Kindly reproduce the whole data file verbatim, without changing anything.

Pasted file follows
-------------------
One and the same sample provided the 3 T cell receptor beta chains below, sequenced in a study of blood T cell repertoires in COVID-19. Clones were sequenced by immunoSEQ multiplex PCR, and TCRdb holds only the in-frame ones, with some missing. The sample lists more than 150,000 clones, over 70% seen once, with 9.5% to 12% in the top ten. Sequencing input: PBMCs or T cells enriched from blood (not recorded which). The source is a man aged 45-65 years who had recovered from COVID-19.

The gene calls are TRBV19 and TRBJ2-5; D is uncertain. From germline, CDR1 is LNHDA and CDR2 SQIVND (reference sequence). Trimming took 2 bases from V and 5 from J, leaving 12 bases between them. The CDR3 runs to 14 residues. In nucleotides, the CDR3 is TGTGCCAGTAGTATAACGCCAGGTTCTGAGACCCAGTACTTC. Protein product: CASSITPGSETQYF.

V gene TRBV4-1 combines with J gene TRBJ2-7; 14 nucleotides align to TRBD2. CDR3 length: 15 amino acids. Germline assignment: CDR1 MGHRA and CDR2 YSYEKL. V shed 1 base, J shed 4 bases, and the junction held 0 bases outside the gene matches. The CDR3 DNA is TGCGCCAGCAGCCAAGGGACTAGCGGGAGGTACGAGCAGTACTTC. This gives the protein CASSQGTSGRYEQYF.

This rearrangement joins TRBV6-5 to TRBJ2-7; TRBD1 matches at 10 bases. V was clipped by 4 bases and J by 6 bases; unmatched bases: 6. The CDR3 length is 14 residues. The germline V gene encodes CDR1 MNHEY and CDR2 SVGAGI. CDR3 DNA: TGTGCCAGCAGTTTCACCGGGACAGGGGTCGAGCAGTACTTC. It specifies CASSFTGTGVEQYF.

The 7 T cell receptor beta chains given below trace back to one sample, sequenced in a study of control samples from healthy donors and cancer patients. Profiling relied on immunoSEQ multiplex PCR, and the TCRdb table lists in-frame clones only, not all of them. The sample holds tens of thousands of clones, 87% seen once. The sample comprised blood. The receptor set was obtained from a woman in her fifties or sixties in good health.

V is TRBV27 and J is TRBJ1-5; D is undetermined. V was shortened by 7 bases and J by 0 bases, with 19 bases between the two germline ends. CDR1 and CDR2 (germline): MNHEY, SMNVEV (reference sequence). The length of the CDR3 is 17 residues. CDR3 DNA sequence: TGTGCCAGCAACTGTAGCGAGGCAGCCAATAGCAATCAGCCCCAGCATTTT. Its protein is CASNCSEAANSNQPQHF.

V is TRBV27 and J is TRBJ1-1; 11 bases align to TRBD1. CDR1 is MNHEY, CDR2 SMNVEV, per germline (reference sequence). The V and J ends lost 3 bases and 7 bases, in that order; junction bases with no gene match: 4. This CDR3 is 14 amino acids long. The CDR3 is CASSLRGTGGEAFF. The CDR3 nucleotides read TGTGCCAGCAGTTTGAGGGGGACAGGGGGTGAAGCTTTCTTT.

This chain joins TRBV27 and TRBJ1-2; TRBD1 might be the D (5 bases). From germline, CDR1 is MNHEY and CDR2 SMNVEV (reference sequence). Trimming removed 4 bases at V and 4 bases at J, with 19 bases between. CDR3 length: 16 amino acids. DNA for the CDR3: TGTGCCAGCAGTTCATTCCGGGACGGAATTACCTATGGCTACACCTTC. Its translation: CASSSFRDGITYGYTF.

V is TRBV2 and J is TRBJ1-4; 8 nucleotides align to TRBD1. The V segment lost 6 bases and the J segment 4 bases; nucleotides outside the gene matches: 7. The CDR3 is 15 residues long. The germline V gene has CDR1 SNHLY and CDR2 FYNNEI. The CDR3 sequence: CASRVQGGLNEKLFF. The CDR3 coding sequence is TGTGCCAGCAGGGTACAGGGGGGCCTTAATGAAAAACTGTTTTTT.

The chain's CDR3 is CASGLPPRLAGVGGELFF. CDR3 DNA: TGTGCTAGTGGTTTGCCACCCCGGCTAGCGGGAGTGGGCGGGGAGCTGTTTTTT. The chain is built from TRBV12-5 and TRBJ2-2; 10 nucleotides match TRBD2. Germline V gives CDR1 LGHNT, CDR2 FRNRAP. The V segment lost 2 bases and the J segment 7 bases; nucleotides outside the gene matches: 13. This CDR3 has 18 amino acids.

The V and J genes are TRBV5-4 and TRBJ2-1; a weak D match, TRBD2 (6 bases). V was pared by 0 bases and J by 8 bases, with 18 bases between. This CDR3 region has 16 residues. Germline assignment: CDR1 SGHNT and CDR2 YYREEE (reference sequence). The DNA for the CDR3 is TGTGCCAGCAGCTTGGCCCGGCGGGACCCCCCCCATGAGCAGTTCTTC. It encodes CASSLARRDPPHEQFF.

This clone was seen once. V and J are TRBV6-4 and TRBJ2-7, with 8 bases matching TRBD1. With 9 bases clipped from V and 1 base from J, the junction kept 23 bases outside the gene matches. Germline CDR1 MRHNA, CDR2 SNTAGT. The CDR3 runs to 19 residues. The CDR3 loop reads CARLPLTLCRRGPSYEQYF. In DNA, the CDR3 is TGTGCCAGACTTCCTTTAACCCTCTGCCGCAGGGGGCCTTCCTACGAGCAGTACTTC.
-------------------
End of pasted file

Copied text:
One and the same sample provided the 3 T cell receptor beta chains below, sequenced in a study of blood T cell repertoires in COVID-19. Clones were sequenced by immunoSEQ multiplex PCR, and TCRdb holds only the in-frame ones, with some missing. The sample lists more than 150,000 clones, over 70% seen once, with 9.5% to 12% in the top ten. Sequencing input: PBMCs or T cells enriched from blood (not recorded which). The source is a man aged 45-65 years who had recovered from COVID-19.

The gene calls are TRBV19 and TRBJ2-5; D is uncertain. From germline, CDR1 is LNHDA and CDR2 SQIVND (reference sequence). Trimming took 2 bases from V and 5 from J, leaving 12 bases between them. The CDR3 runs to 14 residues. In nucleotides, the CDR3 is TGTGCCAGTAGTATAACGCCAGGTTCTGAGACCCAGTACTTC. Protein product: CASSITPGSETQYF.

V gene TRBV4-1 combines with J gene TRBJ2-7; 14 nucleotides align to TRBD2. CDR3 length: 15 amino acids. Germline assignment: CDR1 MGHRA and CDR2 YSYEKL. V shed 1 base, J shed 4 bases, and the junction held 0 bases outside the gene matches. The CDR3 DNA is TGCGCCAGCAGCCAAGGGACTAGCGGGAGGTACGAGCAGTACTTC. This gives the protein CASSQGTSGRYEQYF.

This rearrangement joins TRBV6-5 to TRBJ2-7; TRBD1 matches at 10 bases. V was clipped by 4 bases and J by 6 bases; unmatched bases: 6. The CDR3 length is 14 residues. The germline V gene encodes CDR1 MNHEY and CDR2 SVGAGI. CDR3 DNA: TGTGCCAGCAGTTTCACCGGGACAGGGGTCGAGCAGTACTTC. It specifies CASSFTGTGVEQYF.

The 7 T cell receptor beta chains given below trace back to one sample, sequenced in a study of control samples from healthy donors and cancer patients. Profiling relied on immunoSEQ multiplex PCR, and the TCRdb table lists in-frame clones only, not all of them. The sample holds tens of thousands of clones, 87% seen once. The sample comprised blood. The receptor set was obtained from a woman in her fifties or sixties in good health.

V is TRBV27 and J is TRBJ1-5; D is undetermined. V was shortened by 7 bases and J by 0 bases, with 19 bases between the two germline ends. CDR1 and CDR2 (germline): MNHEY, SMNVEV (reference sequence). The length of the CDR3 is 17 residues. CDR3 DNA sequence: TGTGCCAGCAACTGTAGCGAGGCAGCCAATAGCAATCAGCCCCAGCATTTT. Its protein is CASNCSEAANSNQPQHF.

V is TRBV27 and J is TRBJ1-1; 11 bases align to TRBD1. CDR1 is MNHEY, CDR2 SMNVEV, per germline (reference sequence). The V and J ends lost 3 bases and 7 bases, in that order; junction bases with no gene match: 4. This CDR3 is 14 amino acids long. The CDR3 is CASSLRGTGGEAFF. The CDR3 nucleotides read TGTGCCAGCAGTTTGAGGGGGACAGGGGGTGAAGCTTTCTTT.

This chain joins TRBV27 and TRBJ1-2; TRBD1 might be the D (5 bases). From germline, CDR1 is MNHEY and CDR2 SMNVEV (reference sequence). Trimming removed 4 bases at V and 4 bases at J, with 19 bases between. CDR3 length: 16 amino acids. DNA for the CDR3: TGTGCCAGCAGTTCATTCCGGGACGGAATTACCTATGGCTACACCTTC. Its translation: CASSSFRDGITYGYTF.

V is TRBV2 and J is TRBJ1-4; 8 nucleotides align to TRBD1. The V segment lost 6 bases and the J segment 4 bases; nucleotides outside the gene matches: 7. The CDR3 is 15 residues long. The germline V gene has CDR1 SNHLY and CDR2 FYNNEI. The CDR3 sequence: CASRVQGGLNEKLFF. The CDR3 coding sequence is TGTGCCAGCAGGGTACAGGGGGGCCTTAATGAAAAACTGTTTTTT.

The chain's CDR3 is CASGLPPRLAGVGGELFF. CDR3 DNA: TGTGCTAGTGGTTTGCCACCCCGGCTAGCGGGAGTGGGCGGGGAGCTGTTTTTT. The chain is built from TRBV12-5 and TRBJ2-2; 10 nucleotides match TRBD2. Germline V gives CDR1 LGHNT, CDR2 FRNRAP. The V segment lost 2 bases and the J segment 7 bases; nucleotides outside the gene matches: 13. This CDR3 has 18 amino acids.

The V and J genes are TRBV5-4 and TRBJ2-1; a weak D match, TRBD2 (6 bases). V was pared by 0 bases and J by 8 bases, with 18 bases between. This CDR3 region has 16 residues. Germline assignment: CDR1 SGHNT and CDR2 YYREEE (reference sequence). The DNA for the CDR3 is TGTGCCAGCAGCTTGGCCCGGCGGGACCCCCCCCATGAGCAGTTCTTC. It encodes CASSLARRDPPHEQFF.

This clone was seen once. V and J are TRBV6-4 and TRBJ2-7, with 8 bases matching TRBD1. With 9 bases clipped from V and 1 base from J, the junction kept 23 bases outside the gene matches. Germline CDR1 MRHNA, CDR2 SNTAGT. The CDR3 runs to 19 residues. The CDR3 loop reads CARLPLTLCRRGPSYEQYF. In DNA, the CDR3 is TGTGCCAGACTTCCTTTAACCCTCTGCCGCAGGGGGCCTTCCTACGAGCAGTACTTC.